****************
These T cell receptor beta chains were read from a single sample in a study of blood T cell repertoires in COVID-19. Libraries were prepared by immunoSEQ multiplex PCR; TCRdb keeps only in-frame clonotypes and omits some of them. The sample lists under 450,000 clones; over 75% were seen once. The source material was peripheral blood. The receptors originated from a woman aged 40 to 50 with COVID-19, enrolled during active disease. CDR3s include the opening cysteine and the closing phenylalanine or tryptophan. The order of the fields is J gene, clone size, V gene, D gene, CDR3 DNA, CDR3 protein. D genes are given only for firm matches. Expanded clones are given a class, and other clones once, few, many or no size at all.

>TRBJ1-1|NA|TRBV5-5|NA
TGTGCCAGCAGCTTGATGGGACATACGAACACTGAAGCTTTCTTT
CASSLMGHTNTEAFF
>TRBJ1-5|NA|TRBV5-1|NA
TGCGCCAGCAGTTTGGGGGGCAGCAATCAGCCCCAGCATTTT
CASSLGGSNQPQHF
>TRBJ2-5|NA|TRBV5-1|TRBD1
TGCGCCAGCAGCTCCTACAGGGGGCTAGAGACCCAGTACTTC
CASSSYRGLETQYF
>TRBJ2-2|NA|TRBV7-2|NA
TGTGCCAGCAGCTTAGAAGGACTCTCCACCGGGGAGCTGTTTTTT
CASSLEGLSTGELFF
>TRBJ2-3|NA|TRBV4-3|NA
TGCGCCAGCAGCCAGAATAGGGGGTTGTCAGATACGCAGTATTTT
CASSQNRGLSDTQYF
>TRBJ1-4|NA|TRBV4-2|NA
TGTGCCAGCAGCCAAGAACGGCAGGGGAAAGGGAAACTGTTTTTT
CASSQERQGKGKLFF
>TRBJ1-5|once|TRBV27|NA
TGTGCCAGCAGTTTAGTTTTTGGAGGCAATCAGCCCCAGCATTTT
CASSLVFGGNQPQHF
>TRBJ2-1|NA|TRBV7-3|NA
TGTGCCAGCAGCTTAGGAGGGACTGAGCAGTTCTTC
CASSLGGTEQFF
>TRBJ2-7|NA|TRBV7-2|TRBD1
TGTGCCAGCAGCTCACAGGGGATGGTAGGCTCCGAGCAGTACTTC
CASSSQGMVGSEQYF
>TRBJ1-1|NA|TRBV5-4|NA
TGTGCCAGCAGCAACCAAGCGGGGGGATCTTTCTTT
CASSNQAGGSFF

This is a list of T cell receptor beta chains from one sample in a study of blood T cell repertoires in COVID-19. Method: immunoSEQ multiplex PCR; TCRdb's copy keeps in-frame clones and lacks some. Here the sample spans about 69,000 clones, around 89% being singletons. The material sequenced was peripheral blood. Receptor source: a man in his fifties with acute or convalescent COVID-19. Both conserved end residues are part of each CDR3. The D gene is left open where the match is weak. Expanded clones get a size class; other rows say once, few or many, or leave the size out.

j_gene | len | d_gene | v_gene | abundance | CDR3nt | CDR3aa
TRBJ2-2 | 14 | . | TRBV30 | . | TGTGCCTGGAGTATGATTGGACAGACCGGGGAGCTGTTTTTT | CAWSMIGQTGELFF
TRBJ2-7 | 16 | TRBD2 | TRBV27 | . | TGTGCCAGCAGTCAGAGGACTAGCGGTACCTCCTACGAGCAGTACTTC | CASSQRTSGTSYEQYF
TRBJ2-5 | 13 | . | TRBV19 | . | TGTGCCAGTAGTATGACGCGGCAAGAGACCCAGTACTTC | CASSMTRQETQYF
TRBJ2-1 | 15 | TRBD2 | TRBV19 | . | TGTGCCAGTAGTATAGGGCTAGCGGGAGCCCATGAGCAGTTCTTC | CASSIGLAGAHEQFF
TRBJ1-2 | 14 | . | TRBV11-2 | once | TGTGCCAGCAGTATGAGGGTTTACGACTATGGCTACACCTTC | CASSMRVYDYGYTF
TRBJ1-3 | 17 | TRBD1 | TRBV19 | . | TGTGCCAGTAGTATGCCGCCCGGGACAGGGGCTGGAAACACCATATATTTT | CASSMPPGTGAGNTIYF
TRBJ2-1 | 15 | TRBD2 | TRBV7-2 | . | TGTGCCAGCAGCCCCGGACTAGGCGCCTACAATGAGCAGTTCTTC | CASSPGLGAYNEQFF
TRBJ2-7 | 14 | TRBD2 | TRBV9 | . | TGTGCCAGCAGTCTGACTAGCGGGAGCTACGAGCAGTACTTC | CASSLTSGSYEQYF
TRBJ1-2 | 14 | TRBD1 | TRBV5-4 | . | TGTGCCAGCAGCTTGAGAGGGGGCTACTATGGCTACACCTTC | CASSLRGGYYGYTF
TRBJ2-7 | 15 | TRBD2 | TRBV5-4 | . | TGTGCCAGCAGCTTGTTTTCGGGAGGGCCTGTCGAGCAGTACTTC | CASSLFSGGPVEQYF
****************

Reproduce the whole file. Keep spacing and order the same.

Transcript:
These T cell receptor beta chains were read from a single sample in a study of blood T cell repertoires in COVID-19. Libraries were prepared by immunoSEQ multiplex PCR; TCRdb keeps only in-frame clonotypes and omits some of them. The sample lists under 450,000 clones; over 75% were seen once. The source material was peripheral blood. The receptors originated from a woman aged 40 to 50 with COVID-19, enrolled during active disease. CDR3s include the opening cysteine and the closing phenylalanine or tryptophan. The order of the fields is J gene, clone size, V gene, D gene, CDR3 DNA, CDR3 protein. D genes are given only for firm matches. Expanded clones are given a class, and other clones once, few, many or no size at all.

>TRBJ1-1|NA|TRBV5-5|NA
TGTGCCAGCAGCTTGATGGGACATACGAACACTGAAGCTTTCTTT
CASSLMGHTNTEAFF
>TRBJ1-5|NA|TRBV5-1|NA
TGCGCCAGCAGTTTGGGGGGCAGCAATCAGCCCCAGCATTTT
CASSLGGSNQPQHF
>TRBJ2-5|NA|TRBV5-1|TRBD1
TGCGCCAGCAGCTCCTACAGGGGGCTAGAGACCCAGTACTTC
CASSSYRGLETQYF
>TRBJ2-2|NA|TRBV7-2|NA
TGTGCCAGCAGCTTAGAAGGACTCTCCACCGGGGAGCTGTTTTTT
CASSLEGLSTGELFF
>TRBJ2-3|NA|TRBV4-3|NA
TGCGCCAGCAGCCAGAATAGGGGGTTGTCAGATACGCAGTATTTT
CASSQNRGLSDTQYF
>TRBJ1-4|NA|TRBV4-2|NA
TGTGCCAGCAGCCAAGAACGGCAGGGGAAAGGGAAACTGTTTTTT
CASSQERQGKGKLFF
>TRBJ1-5|once|TRBV27|NA
TGTGCCAGCAGTTTAGTTTTTGGAGGCAATCAGCCCCAGCATTTT
CASSLVFGGNQPQHF
>TRBJ2-1|NA|TRBV7-3|NA
TGTGCCAGCAGCTTAGGAGGGACTGAGCAGTTCTTC
CASSLGGTEQFF
>TRBJ2-7|NA|TRBV7-2|TRBD1
TGTGCCAGCAGCTCACAGGGGATGGTAGGCTCCGAGCAGTACTTC
CASSSQGMVGSEQYF
>TRBJ1-1|NA|TRBV5-4|NA
TGTGCCAGCAGCAACCAAGCGGGGGGATCTTTCTTT
CASSNQAGGSFF

This is a list of T cell receptor beta chains from one sample in a study of blood T cell repertoires in COVID-19. Method: immunoSEQ multiplex PCR; TCRdb's copy keeps in-frame clones and lacks some. Here the sample spans about 69,000 clones, around 89% being singletons. The material sequenced was peripheral blood. Receptor source: a man in his fifties with acute or convalescent COVID-19. Both conserved end residues are part of each CDR3. The D gene is left open where the match is weak. Expanded clones get a size class; other rows say once, few or many, or leave the size out.

j_gene | len | d_gene | v_gene | abundance | CDR3nt | CDR3aa
TRBJ2-2 | 14 | . | TRBV30 | . | TGTGCCTGGAGTATGATTGGACAGACCGGGGAGCTGTTTTTT | CAWSMIGQTGELFF
TRBJ2-7 | 16 | TRBD2 | TRBV27 | . | TGTGCCAGCAGTCAGAGGACTAGCGGTACCTCCTACGAGCAGTACTTC | CASSQRTSGTSYEQYF
TRBJ2-5 | 13 | . | TRBV19 | . | TGTGCCAGTAGTATGACGCGGCAAGAGACCCAGTACTTC | CASSMTRQETQYF
TRBJ2-1 | 15 | TRBD2 | TRBV19 | . | TGTGCCAGTAGTATAGGGCTAGCGGGAGCCCATGAGCAGTTCTTC | CASSIGLAGAHEQFF
TRBJ1-2 | 14 | . | TRBV11-2 | once | TGTGCCAGCAGTATGAGGGTTTACGACTATGGCTACACCTTC | CASSMRVYDYGYTF
TRBJ1-3 | 17 | TRBD1 | TRBV19 | . | TGTGCCAGTAGTATGCCGCCCGGGACAGGGGCTGGAAACACCATATATTTT | CASSMPPGTGAGNTIYF
TRBJ2-1 | 15 | TRBD2 | TRBV7-2 | . | TGTGCCAGCAGCCCCGGACTAGGCGCCTACAATGAGCAGTTCTTC | CASSPGLGAYNEQFF
TRBJ2-7 | 14 | TRBD2 | TRBV9 | . | TGTGCCAGCAGTCTGACTAGCGGGAGCTACGAGCAGTACTTC | CASSLTSGSYEQYF
TRBJ1-2 | 14 | TRBD1 | TRBV5-4 | . | TGTGCCAGCAGCTTGAGAGGGGGCTACTATGGCTACACCTTC | CASSLRGGYYGYTF
TRBJ2-7 | 15 | TRBD2 | TRBV5-4 | . | TGTGCCAGCAGCTTGTTTTCGGGAGGGCCTGTCGAGCAGTACTTC | CASSLFSGGPVEQYF